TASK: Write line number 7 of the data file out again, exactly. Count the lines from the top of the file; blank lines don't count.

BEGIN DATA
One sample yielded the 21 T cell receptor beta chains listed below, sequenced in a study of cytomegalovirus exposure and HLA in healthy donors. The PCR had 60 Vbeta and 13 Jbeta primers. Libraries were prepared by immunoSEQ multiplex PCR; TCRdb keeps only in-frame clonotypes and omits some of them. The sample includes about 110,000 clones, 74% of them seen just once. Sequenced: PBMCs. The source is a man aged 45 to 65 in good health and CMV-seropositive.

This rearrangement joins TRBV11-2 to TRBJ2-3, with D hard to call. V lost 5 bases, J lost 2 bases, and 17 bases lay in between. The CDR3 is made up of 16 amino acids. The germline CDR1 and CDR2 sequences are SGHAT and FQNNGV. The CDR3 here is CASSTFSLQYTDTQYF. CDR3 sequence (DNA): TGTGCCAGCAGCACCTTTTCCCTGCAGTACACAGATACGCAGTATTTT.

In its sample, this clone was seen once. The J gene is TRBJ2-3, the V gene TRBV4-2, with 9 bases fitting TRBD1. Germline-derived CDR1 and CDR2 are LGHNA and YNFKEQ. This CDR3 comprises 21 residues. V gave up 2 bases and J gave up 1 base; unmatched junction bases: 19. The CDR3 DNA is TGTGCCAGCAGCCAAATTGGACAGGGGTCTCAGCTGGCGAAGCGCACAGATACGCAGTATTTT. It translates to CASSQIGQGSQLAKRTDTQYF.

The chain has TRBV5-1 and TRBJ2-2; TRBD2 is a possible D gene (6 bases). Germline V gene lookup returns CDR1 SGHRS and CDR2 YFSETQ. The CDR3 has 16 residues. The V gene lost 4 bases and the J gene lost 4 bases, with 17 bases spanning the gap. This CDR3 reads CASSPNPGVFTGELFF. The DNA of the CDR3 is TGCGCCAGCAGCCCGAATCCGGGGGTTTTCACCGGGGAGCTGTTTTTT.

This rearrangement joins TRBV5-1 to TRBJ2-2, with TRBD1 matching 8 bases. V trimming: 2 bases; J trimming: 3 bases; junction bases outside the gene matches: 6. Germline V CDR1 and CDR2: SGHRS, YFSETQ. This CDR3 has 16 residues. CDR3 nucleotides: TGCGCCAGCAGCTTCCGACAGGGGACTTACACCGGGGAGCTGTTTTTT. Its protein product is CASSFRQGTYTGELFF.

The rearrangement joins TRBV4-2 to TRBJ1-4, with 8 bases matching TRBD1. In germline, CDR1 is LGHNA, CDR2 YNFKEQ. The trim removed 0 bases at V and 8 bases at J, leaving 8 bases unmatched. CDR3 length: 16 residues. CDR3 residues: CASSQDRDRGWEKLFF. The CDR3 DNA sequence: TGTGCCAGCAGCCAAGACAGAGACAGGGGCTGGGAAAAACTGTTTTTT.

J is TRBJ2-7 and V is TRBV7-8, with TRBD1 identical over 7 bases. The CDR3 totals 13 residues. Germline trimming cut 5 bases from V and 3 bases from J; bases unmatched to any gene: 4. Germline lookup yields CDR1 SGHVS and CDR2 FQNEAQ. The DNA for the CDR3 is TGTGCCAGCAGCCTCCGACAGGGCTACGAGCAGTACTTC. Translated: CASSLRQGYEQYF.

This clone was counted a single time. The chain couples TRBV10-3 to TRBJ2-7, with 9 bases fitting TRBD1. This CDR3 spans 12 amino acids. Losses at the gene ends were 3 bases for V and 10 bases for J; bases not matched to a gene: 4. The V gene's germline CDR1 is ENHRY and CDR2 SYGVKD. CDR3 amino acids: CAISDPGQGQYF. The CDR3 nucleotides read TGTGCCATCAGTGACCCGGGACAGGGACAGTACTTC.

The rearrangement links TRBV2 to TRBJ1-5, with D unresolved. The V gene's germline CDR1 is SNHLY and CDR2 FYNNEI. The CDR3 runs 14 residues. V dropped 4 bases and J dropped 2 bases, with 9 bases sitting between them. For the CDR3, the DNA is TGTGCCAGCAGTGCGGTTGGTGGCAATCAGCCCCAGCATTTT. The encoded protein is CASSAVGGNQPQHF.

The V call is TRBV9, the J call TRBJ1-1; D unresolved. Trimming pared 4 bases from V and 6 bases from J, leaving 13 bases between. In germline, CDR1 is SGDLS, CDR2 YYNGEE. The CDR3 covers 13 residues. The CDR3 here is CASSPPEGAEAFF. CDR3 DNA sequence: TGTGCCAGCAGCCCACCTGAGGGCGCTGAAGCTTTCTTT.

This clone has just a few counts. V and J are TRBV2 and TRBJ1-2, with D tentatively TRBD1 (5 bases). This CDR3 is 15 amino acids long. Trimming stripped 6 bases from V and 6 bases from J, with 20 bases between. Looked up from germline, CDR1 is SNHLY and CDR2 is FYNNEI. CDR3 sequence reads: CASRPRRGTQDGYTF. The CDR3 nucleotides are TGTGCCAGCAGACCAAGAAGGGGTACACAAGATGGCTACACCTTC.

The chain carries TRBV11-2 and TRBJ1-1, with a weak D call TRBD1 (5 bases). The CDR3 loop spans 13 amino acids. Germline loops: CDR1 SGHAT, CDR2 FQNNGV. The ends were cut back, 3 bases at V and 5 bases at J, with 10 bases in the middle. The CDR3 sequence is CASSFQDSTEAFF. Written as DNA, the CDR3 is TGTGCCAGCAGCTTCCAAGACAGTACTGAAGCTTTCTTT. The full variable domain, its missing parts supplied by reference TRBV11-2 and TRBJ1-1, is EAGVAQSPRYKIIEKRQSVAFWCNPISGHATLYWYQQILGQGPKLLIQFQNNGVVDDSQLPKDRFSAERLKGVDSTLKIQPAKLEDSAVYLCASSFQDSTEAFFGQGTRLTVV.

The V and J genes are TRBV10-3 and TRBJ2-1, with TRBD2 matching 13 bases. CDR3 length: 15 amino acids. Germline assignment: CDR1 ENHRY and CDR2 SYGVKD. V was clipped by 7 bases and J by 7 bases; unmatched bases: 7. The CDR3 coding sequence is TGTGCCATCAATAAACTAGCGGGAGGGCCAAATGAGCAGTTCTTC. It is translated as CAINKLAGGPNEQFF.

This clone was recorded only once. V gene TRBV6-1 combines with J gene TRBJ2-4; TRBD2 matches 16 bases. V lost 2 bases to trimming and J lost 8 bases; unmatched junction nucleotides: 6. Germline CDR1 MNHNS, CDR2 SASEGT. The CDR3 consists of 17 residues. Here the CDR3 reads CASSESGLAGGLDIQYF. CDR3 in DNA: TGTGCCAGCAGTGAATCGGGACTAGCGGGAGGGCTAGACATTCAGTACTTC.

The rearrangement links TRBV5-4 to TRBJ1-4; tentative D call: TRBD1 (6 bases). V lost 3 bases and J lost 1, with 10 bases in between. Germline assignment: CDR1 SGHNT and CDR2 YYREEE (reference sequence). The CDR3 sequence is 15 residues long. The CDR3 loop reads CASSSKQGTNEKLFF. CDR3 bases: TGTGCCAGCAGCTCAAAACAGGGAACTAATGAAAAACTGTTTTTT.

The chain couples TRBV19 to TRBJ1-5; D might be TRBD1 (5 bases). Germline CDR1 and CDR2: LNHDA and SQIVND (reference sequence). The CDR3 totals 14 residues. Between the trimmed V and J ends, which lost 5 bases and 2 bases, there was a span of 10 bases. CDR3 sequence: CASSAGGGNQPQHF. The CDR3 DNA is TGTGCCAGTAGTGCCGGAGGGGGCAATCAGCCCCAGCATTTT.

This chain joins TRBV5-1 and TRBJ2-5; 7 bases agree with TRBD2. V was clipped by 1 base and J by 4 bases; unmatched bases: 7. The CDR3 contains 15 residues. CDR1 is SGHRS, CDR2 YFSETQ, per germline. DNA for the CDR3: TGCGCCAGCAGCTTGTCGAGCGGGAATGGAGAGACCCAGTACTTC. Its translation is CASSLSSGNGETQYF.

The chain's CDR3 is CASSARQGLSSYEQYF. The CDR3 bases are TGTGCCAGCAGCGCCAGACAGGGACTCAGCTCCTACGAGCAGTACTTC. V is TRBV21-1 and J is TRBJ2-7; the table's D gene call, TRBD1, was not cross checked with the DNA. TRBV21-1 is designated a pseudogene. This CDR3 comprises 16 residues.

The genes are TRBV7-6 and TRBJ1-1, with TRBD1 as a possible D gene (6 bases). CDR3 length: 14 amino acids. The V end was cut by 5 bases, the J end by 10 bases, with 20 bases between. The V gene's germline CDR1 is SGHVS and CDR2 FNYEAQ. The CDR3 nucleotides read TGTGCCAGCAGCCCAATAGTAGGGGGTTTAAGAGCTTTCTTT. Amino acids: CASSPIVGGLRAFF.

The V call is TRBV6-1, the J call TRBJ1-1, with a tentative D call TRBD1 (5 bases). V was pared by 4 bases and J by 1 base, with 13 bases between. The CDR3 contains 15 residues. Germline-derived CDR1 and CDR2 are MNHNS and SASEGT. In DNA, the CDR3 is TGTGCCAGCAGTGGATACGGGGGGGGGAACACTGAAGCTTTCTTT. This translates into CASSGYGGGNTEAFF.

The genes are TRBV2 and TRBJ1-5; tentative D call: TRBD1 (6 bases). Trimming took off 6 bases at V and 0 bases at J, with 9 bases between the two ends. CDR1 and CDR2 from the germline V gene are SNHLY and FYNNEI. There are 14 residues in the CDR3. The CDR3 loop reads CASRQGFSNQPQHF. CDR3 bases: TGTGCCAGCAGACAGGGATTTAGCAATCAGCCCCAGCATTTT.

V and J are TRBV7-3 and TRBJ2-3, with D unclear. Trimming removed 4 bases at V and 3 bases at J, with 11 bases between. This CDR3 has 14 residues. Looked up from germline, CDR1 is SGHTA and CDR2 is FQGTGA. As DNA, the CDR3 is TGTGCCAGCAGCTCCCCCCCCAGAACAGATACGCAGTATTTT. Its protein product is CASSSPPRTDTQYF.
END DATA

J is TRBJ2-7 and V is TRBV7-8, with TRBD1 identical over 7 bases. The CDR3 totals 13 residues. Germline trimming cut 5 bases from V and 3 bases from J; bases unmatched to any gene: 4. Germline lookup yields CDR1 SGHVS and CDR2 FQNEAQ. The DNA for the CDR3 is TGTGCCAGCAGCCTCCGACAGGGCTACGAGCAGTACTTC. Translated: CASSLRQGYEQYF.